Monday, August 31, 2015

A Tale of Two Migrants

My Great great grandfathert Balthasar Dietz was an economic migrant by today’s standards, In about 1842 he left his native village in rural Hessen in Germany and travelled to England.

He had no trade so went to work in one of the many Sugar refineries in the East End of London. Being a sugar baker in Whitechapel was hard work in great heat for not a great deal of money. He stuck at it for about four years, and in the meantime married and had children but still managed to save up enough money to set himself up in business as a beer seller.
He must have been reasonably successful at this as he could afford to make trips back to his home village, owned a gold watch and on his last visit to Germany had fifty pounds of his own money in his pocket.

How this entrepreneur of the 1850s would have progressed we do not know because he died at the age of 42 in unknown circumstances in Cologne on his way to visit his aged parents in Germany. As he had succeeded to go from a labourer in a sugar refinery to being self employed with money to spare in just four years, imagine what he may have accomplished given more time,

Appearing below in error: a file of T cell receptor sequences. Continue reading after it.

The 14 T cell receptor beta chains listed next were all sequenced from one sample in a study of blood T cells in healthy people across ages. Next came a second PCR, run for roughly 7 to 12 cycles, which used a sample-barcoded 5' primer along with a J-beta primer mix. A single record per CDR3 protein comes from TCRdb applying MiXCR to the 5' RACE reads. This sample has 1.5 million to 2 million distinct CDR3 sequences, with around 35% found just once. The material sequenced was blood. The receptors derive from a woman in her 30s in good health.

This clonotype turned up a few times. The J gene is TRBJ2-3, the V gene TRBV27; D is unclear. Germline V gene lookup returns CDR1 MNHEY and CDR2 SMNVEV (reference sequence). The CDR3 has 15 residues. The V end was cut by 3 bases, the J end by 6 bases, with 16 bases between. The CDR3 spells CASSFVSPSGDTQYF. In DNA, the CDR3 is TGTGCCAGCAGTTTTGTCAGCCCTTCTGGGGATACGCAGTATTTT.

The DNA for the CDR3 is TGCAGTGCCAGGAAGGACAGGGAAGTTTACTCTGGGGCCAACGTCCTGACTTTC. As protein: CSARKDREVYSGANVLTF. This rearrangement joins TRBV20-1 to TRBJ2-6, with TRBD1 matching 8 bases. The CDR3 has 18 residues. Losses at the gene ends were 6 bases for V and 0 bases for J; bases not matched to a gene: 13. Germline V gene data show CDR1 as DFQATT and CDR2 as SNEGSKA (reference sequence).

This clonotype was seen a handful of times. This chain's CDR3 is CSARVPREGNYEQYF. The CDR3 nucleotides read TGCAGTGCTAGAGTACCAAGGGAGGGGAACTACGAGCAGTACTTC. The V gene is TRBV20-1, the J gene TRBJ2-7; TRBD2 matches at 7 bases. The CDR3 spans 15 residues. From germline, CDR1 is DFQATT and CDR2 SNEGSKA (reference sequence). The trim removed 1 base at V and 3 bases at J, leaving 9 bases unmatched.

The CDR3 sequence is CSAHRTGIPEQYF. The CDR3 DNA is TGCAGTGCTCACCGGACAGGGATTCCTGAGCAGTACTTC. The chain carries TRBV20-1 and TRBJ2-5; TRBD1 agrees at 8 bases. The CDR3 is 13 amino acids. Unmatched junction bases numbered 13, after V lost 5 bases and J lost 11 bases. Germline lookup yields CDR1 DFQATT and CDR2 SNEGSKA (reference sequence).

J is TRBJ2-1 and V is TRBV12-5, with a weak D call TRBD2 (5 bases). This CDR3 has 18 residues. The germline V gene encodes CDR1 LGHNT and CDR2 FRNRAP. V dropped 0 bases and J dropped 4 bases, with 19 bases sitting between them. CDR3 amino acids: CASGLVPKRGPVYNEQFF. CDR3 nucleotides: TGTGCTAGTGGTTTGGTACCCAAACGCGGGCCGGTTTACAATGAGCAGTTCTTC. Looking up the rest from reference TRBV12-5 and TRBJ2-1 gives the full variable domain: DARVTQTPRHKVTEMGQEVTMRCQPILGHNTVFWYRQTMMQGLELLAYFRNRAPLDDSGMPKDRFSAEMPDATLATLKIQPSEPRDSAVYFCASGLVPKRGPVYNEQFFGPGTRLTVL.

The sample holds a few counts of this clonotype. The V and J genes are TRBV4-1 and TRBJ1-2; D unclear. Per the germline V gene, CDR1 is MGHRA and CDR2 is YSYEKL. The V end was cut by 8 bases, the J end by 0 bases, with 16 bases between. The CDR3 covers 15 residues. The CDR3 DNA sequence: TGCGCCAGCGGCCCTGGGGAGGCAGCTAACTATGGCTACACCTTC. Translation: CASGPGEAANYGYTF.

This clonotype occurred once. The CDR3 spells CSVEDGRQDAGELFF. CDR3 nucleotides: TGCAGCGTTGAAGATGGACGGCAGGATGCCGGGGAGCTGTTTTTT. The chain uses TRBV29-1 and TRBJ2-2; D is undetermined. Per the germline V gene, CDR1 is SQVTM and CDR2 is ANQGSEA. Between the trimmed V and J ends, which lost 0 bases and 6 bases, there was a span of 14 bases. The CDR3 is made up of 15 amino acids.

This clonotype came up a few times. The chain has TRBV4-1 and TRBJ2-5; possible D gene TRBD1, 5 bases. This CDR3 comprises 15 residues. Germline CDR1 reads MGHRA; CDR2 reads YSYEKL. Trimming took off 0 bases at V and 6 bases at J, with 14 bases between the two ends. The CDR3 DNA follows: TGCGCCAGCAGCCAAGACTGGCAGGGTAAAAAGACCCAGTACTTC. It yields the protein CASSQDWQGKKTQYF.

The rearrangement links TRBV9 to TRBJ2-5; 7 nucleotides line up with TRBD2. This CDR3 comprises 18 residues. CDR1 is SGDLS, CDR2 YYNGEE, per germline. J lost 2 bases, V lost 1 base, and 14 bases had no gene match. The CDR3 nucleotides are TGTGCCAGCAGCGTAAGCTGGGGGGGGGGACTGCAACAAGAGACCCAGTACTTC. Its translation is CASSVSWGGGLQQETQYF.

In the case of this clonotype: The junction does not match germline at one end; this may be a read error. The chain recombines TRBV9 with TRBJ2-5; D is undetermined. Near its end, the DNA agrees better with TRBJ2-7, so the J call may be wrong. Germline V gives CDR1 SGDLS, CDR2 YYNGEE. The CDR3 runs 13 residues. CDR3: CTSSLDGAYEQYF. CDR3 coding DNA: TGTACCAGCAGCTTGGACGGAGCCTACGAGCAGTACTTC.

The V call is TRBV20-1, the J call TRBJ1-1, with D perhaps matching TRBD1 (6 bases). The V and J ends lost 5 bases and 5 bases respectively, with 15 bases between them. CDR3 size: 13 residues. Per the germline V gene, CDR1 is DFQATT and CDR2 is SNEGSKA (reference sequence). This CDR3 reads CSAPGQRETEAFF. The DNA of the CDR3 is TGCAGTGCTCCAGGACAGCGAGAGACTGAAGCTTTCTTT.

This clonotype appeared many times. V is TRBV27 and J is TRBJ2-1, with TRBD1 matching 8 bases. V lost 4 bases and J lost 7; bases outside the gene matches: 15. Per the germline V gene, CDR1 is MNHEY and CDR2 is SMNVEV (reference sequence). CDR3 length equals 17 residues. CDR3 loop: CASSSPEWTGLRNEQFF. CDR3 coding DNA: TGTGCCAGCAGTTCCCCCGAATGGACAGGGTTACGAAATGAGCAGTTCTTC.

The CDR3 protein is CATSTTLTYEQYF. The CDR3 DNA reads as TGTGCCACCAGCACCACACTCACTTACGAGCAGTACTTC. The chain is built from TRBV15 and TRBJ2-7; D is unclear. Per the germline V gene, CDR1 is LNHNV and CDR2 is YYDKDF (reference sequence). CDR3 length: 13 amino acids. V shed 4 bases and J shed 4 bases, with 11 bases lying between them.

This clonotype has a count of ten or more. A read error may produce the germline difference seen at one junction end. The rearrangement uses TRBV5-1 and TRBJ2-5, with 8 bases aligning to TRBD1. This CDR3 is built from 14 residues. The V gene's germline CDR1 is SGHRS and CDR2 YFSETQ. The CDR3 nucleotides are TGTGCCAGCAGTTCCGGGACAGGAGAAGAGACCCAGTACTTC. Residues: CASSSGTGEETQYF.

On the other hand my great grandfather Alphons Eder was a different kind of migrant. He left his home in Ljubljana, Slovenia and signed on one of the last Royal Navy sailing ships as a bandsman. After sailing to British Columbia via Valparaiso and Rio and back, he stayed in London haveing presumably seen as much of the world a he wanted. 
He married the only surviving daughter of Balthasar, fathered ten children and for the rest of his life he never had a “proper job” supporting his wife and family playing in a German Band as a street musician or busker if you will.  I always think of him as some kind of early jazzman for whom the music was more important than the money. He lived a good life as far as we can tell and lived to the age of 77, never having returned to his native land.